GVS News Desk |
Akbar Salahuddin Ahmed is a Pakistani-American academic, author, poet, playwright, filmmaker and former diplomat. He is the former Ambassador of Pakistan to the UK and Ireland and has also served as Political Agent in South Waziristan Agency and Commissioner in Baluchistan. Ahmed has been called the ‘leading authority on contemporary Islam’ by the BBC.
GVS: The past couple of decades you have done much work on inter-faith relations. What is driving your interest in this?
Akbar Ahmed: I think my interest in inter-faith relations grew from my childhood. I was four years old when the partition took place and my parents put their children – the four of us, I was the eldest – in a train in Delhi in August 1947 and we crossed the killing fields of Punjab where millions of Muslims, Hindus and Sikhs were crossing from one side of the border to the other. I was young but I became very aware that for some reason people [Hindus and Sikhs ] wanted to kill me because I was a Muslim. I wasn’t even sure what that meant. There was so much violence, bloodshed, children being killed and women being dishonoured; that left a very deep impression on my young mind.
Now we also have to explain the evil and the violence while pointing out that it’s not Islam, by quoting the Prophet (PBUH) with what we said above.
All my life I have been very curious about hatred and what propels human beings to act with such hatred that they are prepared to kill. That in turn, has pushed me into understanding and reaching out and getting to know the ‘other’. I arrived at the American University in Washington DC, one week before 9/11 and I was in class teaching that day, when a plane flew into the Pentagon which is five miles away from my university – my work in inter-faith, anthropology and understanding the ‘other’ suddenly became highly relevant.
I realized if I was not able to explain what my tradition, my culture and my religion meant, my community would be seriously in trouble. It was being misunderstood and was under attack and being blamed for 9/11. I was just a scholar on campus but I felt that if I can do anything to promote better understanding, I should do it and that is how I became very active in inter-faith dialogues.
With the Bishop of Washington and the senior Rabbi of Washington, we formed the first Abrahamic Summit at the National Cathedral, this is a major cathedral of America. From there we started an entire inter-faith movement that resulted in conferences, meetings and in turn, the spiritual unity walk – which is an institution in America now. En-masse we start at a synagogue, go to the church, the National Cathedral, walk down Massachusetts Avenue and end up at the main mosque. It is a symbol of unity.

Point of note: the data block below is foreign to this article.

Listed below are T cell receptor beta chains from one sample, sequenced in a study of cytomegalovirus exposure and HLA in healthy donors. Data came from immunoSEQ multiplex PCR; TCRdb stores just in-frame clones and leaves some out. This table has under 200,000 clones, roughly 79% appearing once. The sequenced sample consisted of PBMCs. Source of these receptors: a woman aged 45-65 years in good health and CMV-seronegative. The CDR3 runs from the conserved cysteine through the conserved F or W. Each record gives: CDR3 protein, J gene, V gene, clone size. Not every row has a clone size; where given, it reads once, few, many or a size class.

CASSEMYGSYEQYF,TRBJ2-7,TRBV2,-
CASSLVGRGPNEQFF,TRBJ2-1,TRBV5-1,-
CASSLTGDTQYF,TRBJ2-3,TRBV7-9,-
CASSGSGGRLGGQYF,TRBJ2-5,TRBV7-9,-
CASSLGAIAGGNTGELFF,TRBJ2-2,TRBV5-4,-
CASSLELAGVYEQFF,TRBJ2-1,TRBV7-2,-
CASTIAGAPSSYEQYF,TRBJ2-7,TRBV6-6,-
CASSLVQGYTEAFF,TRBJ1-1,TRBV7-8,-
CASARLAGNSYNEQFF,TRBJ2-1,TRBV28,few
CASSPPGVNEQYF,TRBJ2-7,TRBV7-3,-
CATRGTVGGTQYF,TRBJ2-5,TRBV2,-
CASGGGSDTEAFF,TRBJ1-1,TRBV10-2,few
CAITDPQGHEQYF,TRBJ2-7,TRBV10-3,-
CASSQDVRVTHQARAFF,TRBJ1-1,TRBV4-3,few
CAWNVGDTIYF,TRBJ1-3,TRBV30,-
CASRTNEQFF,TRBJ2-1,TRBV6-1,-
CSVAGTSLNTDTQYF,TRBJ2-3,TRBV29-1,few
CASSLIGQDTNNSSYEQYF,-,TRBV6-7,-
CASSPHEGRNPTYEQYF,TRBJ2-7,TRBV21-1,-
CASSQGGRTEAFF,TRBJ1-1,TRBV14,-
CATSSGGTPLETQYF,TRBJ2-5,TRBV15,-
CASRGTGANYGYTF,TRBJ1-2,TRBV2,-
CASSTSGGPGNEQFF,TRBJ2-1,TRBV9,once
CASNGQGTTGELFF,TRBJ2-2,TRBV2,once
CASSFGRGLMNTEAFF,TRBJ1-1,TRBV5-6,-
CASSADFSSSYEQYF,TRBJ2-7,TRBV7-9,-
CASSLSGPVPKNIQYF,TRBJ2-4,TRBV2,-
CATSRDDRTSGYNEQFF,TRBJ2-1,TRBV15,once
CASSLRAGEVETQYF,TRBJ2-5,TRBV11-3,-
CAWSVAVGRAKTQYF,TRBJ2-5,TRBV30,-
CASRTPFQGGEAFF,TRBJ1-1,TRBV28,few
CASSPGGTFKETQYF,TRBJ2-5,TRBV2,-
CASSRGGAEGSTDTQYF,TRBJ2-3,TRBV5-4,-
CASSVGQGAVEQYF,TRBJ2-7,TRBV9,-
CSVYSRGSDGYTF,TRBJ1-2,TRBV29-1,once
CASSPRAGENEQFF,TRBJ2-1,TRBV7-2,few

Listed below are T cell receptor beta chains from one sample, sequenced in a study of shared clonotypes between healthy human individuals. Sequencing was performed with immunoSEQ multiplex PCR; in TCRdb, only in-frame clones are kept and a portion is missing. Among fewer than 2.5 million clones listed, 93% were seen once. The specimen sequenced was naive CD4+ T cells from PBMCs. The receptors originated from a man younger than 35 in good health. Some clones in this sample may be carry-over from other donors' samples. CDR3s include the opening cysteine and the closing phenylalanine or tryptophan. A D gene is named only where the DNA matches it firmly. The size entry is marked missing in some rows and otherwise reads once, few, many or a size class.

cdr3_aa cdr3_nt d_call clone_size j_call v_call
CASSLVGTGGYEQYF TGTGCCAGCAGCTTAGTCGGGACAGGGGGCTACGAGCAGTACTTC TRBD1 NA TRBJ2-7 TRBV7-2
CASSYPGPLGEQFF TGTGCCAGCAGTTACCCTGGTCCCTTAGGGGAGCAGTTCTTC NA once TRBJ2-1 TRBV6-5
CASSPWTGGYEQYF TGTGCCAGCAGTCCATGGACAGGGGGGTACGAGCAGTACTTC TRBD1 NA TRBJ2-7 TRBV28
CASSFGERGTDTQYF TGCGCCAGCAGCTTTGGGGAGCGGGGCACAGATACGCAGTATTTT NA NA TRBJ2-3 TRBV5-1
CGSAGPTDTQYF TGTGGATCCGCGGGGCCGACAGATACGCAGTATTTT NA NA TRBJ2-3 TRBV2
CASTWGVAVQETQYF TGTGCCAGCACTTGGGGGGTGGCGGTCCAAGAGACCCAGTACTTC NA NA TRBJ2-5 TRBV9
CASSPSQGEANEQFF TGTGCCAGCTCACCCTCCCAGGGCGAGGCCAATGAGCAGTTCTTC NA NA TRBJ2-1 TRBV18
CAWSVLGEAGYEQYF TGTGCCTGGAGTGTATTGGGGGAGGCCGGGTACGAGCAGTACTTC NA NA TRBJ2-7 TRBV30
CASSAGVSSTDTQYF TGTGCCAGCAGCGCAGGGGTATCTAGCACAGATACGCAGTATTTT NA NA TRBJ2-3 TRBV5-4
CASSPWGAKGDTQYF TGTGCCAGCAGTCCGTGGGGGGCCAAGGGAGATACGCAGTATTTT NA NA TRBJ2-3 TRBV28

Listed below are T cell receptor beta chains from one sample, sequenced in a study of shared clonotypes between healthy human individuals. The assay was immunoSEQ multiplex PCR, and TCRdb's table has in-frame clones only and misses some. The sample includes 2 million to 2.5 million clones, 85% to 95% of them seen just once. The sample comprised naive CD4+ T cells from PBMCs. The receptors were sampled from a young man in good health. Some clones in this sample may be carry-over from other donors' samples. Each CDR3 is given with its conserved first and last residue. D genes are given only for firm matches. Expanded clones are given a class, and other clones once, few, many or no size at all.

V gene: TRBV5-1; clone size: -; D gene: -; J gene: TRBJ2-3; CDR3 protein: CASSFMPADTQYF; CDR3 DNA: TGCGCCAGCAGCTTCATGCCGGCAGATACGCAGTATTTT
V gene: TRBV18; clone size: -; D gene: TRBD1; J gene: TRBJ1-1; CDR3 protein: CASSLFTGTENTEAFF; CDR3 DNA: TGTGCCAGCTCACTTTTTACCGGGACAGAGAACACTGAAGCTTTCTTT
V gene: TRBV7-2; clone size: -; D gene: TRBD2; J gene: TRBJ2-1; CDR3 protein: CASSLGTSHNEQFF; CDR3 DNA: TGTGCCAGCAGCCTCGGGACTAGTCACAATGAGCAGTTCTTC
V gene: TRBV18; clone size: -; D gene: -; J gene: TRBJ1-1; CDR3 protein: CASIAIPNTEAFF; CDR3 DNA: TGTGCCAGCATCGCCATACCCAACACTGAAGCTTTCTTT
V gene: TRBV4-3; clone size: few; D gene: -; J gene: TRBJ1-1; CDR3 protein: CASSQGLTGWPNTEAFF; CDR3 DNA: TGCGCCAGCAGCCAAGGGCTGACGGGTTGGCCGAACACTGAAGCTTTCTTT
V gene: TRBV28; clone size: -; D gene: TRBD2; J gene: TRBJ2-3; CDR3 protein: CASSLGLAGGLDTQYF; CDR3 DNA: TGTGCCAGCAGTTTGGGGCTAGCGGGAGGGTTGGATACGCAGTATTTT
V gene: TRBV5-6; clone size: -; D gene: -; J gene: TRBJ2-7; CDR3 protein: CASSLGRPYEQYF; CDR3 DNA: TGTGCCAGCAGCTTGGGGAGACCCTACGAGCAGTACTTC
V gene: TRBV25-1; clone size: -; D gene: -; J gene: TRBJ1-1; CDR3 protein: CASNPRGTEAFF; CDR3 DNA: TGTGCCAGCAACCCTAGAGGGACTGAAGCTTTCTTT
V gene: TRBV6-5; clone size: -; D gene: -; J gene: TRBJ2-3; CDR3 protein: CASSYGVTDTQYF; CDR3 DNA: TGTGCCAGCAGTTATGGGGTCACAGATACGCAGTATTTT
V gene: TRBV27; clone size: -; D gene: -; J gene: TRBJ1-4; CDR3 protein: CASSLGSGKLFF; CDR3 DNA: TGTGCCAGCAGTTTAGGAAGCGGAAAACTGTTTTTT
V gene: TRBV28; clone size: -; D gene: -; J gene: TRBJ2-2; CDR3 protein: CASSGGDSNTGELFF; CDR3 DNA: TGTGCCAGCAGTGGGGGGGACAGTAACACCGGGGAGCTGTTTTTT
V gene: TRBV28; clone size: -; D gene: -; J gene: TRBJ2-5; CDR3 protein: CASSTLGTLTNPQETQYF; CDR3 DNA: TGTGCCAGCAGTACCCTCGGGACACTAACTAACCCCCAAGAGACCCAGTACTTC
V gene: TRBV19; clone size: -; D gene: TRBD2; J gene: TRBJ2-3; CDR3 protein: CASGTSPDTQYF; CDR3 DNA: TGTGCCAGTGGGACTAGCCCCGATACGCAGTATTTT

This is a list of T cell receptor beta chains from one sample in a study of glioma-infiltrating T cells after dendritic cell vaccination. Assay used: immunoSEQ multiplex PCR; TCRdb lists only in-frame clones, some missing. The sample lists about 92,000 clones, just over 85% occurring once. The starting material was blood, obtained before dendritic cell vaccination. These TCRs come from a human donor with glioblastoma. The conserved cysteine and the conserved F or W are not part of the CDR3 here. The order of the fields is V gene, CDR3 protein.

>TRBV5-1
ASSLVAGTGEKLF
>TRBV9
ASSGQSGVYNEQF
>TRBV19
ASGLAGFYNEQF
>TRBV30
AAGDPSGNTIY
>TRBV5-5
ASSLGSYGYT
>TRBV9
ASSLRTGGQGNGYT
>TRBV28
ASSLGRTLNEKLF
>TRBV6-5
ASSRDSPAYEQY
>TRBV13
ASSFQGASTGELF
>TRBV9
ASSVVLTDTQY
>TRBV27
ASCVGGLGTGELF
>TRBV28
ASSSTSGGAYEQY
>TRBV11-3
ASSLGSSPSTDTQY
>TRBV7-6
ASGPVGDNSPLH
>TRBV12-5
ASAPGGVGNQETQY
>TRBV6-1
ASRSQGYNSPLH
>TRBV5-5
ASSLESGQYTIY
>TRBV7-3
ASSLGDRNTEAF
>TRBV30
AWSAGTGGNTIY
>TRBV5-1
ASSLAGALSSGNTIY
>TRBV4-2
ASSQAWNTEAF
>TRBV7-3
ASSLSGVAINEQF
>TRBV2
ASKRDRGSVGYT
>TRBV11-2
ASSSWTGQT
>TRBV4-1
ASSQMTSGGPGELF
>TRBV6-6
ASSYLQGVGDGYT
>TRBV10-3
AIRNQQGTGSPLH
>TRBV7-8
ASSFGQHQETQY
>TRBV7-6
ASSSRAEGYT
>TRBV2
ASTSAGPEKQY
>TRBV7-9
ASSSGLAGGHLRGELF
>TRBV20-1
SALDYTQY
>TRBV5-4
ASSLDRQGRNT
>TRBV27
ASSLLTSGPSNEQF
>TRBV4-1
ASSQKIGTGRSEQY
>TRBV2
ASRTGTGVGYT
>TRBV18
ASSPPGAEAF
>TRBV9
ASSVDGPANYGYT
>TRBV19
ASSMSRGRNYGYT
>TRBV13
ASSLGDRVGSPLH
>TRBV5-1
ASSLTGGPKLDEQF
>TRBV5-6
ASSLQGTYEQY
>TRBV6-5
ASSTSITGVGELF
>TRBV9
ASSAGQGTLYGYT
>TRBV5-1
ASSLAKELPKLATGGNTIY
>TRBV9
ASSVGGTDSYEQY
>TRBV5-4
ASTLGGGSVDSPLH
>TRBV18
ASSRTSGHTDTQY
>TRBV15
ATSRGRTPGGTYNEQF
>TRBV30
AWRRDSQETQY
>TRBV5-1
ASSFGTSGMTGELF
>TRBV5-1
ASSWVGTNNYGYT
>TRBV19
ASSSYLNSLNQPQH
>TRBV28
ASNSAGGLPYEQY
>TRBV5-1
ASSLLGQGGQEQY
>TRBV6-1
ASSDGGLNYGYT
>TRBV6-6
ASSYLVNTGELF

GVS: Do you think your role as the Pakistani High Commissioner to the UK and Ireland helped you understand inter-faith relations better?
Akbar Ahmed: No, I was already into it long before I became High Commissioner. I was the first Muslim in Oxford or Cambridge to be asked to speak at the evensong in a chapel – That is their prayer, like we have a Jummah prayer on Friday, Christians have a very special prayer on Sunday called the evensong. I was actually asked to speak there, it’s like asking me to give a khutba, it doesn’t happen.
So I was the first Muslim at Cambridge to be asked to do that. I was again honored to speak at the evensong at the National Cathedral, but that’s 2005. Then I was the first Muslim, again before the High Commissionership, to be invited to speak at a major synagogue; I was asked to give the Rabbi Botstein Annual Lecture at the synagogue in St. John’s Wood. It was a great event – huge event – with members of the Parliament, Lords and the media. There was a lot of excitement because it was the first time a Muslim scholar had spoken and it sort of broke the ice, in terms of Jewish-Muslim relations.
GVS: You have written and talked much about the fear of the ‘other’ especially in relation to the West, but isn’t it also prevalent in Pakistan, for example, when it comes to minorities here?
Akbar Ahmed: There is a big difference. In the West, it is in the context of a big community targeting a different smaller community, but here, it is generally, the Muslim community targeting other Muslims. Muslims are trying to out their version of Islam vis a vis one another – the Shias, Sunnis, Deobandis, Barelvis, or against Ahmedis. That is a slippery slope because you go down that slope of intolerance and very soon you are also targeting Hindus, Sikhs and anyone else you don’t like. You don’t like your neighbor, so you label them as a different sect to target them. So they are two very different things.